But ultimately, it just seemed like having a potentially infinite universe of every album ever released cheapened the inherent value of any single album.

What Happened to Diverse (and Other Questions Answered)?

Hollywood and Censorship in China — The New Yorker revisits MPAA CEO Chris Dodd’s remarks last week at the National Press Club regarding the explosive growth of US films in China, and the at-times contradictory relationship filmmakers have with Chinese censors.

I’m an Indie Music Publisher. Please Don’t Let Them Put Me Out of Business… — Monica Corton of indie music publisher Next Decade Entertainment responds to the article by the Consumer Electronics Association’s Gary Shapiro a few weeks back where he complained about how tech companies like Google are outgunned by songwriters in Congress.

Google’s Move to Demote Pirate Sites – Is It Really Working? — Nope.

Congress Launches Creative Rights Caucus — A very promising move from Reps. Chu (D-CA) and Coble (R-NC). “The launch of this Caucus comes at a critical time for songwriters and composers. Businesses that want to use copyrighted works without paying rightsholders fair compensation have waged a clever, well-funded campaign to delegitimize copyright protection in the public’s eyes. The Creative Rights Caucus could help bring much needed balance to the copyright debate by educating the public, and Congress, that copyright protection serves to protect the human rights, First Amendment rights, and property rights of individual creators, like songwriters and composers.”

How Your Harlem Shake Videos Make Money for the Original Artist — By now, you may have seen the latest internet fad, the Harlem Shake video, which is either really popular right now or so over, depending on how hip you are. Time reports on how recording artist Baauer and record label Mad Decent have been able to profit off the thousands of user-generated videos on YouTube featuring the song because of Google’s Content ID program.

The Vine Should Suffer, Not the Artist — David Newhoff takes on the popular conceit that good artists should suffer, as well as the role of copyright as incentive. “Opponents of copyright like to say that art existed before copyright, and this is technically true and functionally irrelevant. Copyright is not the reason the artist creates, and it by no means guarantees him a career any more than the right to pursue happiness guarantees happiness. But we could say that happiness existed before 1776. So, why is the right to seek this state of being that has no universal definition codified into American law and culture?  Whatever your individual answer may be, you would be on the road to understanding the relationship between the artist and money as well as the role of copyright as incentive.”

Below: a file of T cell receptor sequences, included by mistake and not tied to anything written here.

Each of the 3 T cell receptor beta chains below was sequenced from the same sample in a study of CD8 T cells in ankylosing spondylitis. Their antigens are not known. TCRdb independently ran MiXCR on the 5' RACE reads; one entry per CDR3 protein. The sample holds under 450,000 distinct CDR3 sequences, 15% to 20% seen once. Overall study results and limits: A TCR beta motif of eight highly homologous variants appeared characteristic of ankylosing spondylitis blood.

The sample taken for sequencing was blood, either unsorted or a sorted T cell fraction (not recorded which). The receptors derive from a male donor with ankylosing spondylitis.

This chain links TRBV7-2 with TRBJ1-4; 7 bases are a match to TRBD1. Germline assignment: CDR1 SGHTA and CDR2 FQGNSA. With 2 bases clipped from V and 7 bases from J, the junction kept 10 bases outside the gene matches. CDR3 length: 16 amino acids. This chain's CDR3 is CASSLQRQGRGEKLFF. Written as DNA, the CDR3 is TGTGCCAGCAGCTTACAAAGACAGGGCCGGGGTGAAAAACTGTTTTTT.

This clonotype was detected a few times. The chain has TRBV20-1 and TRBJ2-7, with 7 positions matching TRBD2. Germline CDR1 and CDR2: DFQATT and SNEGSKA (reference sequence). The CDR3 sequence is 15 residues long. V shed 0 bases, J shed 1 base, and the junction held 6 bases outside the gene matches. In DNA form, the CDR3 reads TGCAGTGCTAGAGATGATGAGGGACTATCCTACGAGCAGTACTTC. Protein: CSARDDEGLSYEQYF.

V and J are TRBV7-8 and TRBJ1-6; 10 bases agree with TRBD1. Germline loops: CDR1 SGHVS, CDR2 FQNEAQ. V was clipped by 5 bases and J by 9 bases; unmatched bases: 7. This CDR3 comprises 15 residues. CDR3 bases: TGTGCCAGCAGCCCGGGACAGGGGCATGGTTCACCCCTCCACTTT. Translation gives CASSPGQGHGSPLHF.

Honoring Our Founders, Remembering Our Principles — Former U.S. Rep. Mary Bono Mack pens this great Presidents’ Day piece on the importance of securing the rights of artists and creators. “Like private property rights, intellectual property preserves an individual’s right to the fruits of their intellectual labor. Our founding fathers considered intellectual property to be a fundamental component of property rights – so much so that they specifically protected intellectual property in Article 1, Section 8 of the Constitution, empowering Congress ‘to promote the Progress of Science and useful Arts, by securing for limited Times to Authors and Inventors the exclusive Right to their respective Writings and Discoveries.’”

This past weekend, my parents came to visit me in my new place in Washington, DC. They wanted the “grand tour” of the city, and, as I myself had yet to do the tourist thing, I asked around for recommendations beyond the obvious drive past monuments. At the top of the list: the Library of Congress, which had the added bonus of being open to the public on Presidents’ Day.

Located next to the U.S. Capitol building at the top of the Hill, the Library actually consists of three primary buildings: the original building (renamed the Thomas Jefferson Building in 1980), the John Adams Building, and the James Madison Building. The Library itself was established in 1800 and was initially, well, a library for the use of Congress. Most of the library’s collection was burned by the British in 1814, but was replenished after Thomas Jefferson offered to sell the Library books from his own extensive collection. Beginning in the 1850s, there was a push to create a National Library in the U.S., and the Library of Congress grew (unofficially) into that role under the leadership of Ainsworth Spofford, who directed the Library — and pushed its expansion — from 1865 until 1897. Today, the Library is the largest in the world, with over 150 million items in its collection, including over 20 million books. It’s also worth noting (since this is a copyright blog) that since 1897, the Library of Congress has housed the U.S. Copyright Office.